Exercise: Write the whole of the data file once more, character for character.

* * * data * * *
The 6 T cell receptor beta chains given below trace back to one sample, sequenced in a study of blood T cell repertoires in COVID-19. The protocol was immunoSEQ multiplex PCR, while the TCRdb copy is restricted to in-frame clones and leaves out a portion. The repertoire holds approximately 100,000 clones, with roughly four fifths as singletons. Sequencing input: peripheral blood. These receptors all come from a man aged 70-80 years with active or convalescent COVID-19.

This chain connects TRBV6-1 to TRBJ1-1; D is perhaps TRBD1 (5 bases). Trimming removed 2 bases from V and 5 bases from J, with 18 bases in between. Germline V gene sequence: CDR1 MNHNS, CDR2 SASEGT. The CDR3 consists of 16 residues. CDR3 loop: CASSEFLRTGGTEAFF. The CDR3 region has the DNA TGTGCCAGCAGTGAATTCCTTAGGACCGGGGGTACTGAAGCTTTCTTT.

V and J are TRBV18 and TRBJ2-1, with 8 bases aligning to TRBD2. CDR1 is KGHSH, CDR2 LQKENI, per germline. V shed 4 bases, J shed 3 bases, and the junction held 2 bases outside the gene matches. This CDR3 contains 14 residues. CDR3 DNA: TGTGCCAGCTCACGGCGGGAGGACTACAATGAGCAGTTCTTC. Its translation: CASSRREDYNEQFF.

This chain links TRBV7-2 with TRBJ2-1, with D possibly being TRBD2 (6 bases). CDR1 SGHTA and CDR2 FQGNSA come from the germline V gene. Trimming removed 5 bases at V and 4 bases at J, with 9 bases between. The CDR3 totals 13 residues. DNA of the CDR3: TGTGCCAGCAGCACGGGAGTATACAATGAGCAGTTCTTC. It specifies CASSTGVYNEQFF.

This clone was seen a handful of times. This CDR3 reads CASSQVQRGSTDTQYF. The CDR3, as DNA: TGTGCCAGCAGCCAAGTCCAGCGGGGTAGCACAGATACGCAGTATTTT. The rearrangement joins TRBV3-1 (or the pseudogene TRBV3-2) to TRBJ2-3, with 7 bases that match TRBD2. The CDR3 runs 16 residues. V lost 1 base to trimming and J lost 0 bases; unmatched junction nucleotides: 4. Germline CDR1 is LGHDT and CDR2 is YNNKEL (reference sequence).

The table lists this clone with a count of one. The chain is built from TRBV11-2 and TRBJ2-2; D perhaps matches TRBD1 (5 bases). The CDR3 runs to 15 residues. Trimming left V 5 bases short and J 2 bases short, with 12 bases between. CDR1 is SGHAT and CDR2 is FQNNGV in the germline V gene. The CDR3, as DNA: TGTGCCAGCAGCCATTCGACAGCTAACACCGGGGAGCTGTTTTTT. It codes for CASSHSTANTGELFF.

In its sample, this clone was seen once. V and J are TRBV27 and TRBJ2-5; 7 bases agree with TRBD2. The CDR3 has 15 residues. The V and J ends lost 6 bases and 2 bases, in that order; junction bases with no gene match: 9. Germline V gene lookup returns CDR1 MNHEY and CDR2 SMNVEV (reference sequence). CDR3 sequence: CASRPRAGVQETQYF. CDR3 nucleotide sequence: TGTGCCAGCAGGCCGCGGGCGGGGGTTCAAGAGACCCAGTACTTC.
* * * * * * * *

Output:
The 6 T cell receptor beta chains given below trace back to one sample, sequenced in a study of blood T cell repertoires in COVID-19. The protocol was immunoSEQ multiplex PCR, while the TCRdb copy is restricted to in-frame clones and leaves out a portion. The repertoire holds approximately 100,000 clones, with roughly four fifths as singletons. Sequencing input: peripheral blood. These receptors all come from a man aged 70-80 years with active or convalescent COVID-19.

This chain connects TRBV6-1 to TRBJ1-1; D is perhaps TRBD1 (5 bases). Trimming removed 2 bases from V and 5 bases from J, with 18 bases in between. Germline V gene sequence: CDR1 MNHNS, CDR2 SASEGT. The CDR3 consists of 16 residues. CDR3 loop: CASSEFLRTGGTEAFF. The CDR3 region has the DNA TGTGCCAGCAGTGAATTCCTTAGGACCGGGGGTACTGAAGCTTTCTTT.

V and J are TRBV18 and TRBJ2-1, with 8 bases aligning to TRBD2. CDR1 is KGHSH, CDR2 LQKENI, per germline. V shed 4 bases, J shed 3 bases, and the junction held 2 bases outside the gene matches. This CDR3 contains 14 residues. CDR3 DNA: TGTGCCAGCTCACGGCGGGAGGACTACAATGAGCAGTTCTTC. Its translation: CASSRREDYNEQFF.

This chain links TRBV7-2 with TRBJ2-1, with D possibly being TRBD2 (6 bases). CDR1 SGHTA and CDR2 FQGNSA come from the germline V gene. Trimming removed 5 bases at V and 4 bases at J, with 9 bases between. The CDR3 totals 13 residues. DNA of the CDR3: TGTGCCAGCAGCACGGGAGTATACAATGAGCAGTTCTTC. It specifies CASSTGVYNEQFF.

This clone was seen a handful of times. This CDR3 reads CASSQVQRGSTDTQYF. The CDR3, as DNA: TGTGCCAGCAGCCAAGTCCAGCGGGGTAGCACAGATACGCAGTATTTT. The rearrangement joins TRBV3-1 (or the pseudogene TRBV3-2) to TRBJ2-3, with 7 bases that match TRBD2. The CDR3 runs 16 residues. V lost 1 base to trimming and J lost 0 bases; unmatched junction nucleotides: 4. Germline CDR1 is LGHDT and CDR2 is YNNKEL (reference sequence).

The table lists this clone with a count of one. The chain is built from TRBV11-2 and TRBJ2-2; D perhaps matches TRBD1 (5 bases). The CDR3 runs to 15 residues. Trimming left V 5 bases short and J 2 bases short, with 12 bases between. CDR1 is SGHAT and CDR2 is FQNNGV in the germline V gene. The CDR3, as DNA: TGTGCCAGCAGCCATTCGACAGCTAACACCGGGGAGCTGTTTTTT. It codes for CASSHSTANTGELFF.

In its sample, this clone was seen once. V and J are TRBV27 and TRBJ2-5; 7 bases agree with TRBD2. The CDR3 has 15 residues. The V and J ends lost 6 bases and 2 bases, in that order; junction bases with no gene match: 9. Germline V gene lookup returns CDR1 MNHEY and CDR2 SMNVEV (reference sequence). CDR3 sequence: CASRPRAGVQETQYF. CDR3 nucleotide sequence: TGTGCCAGCAGGCCGCGGGCGGGGGTTCAAGAGACCCAGTACTTC.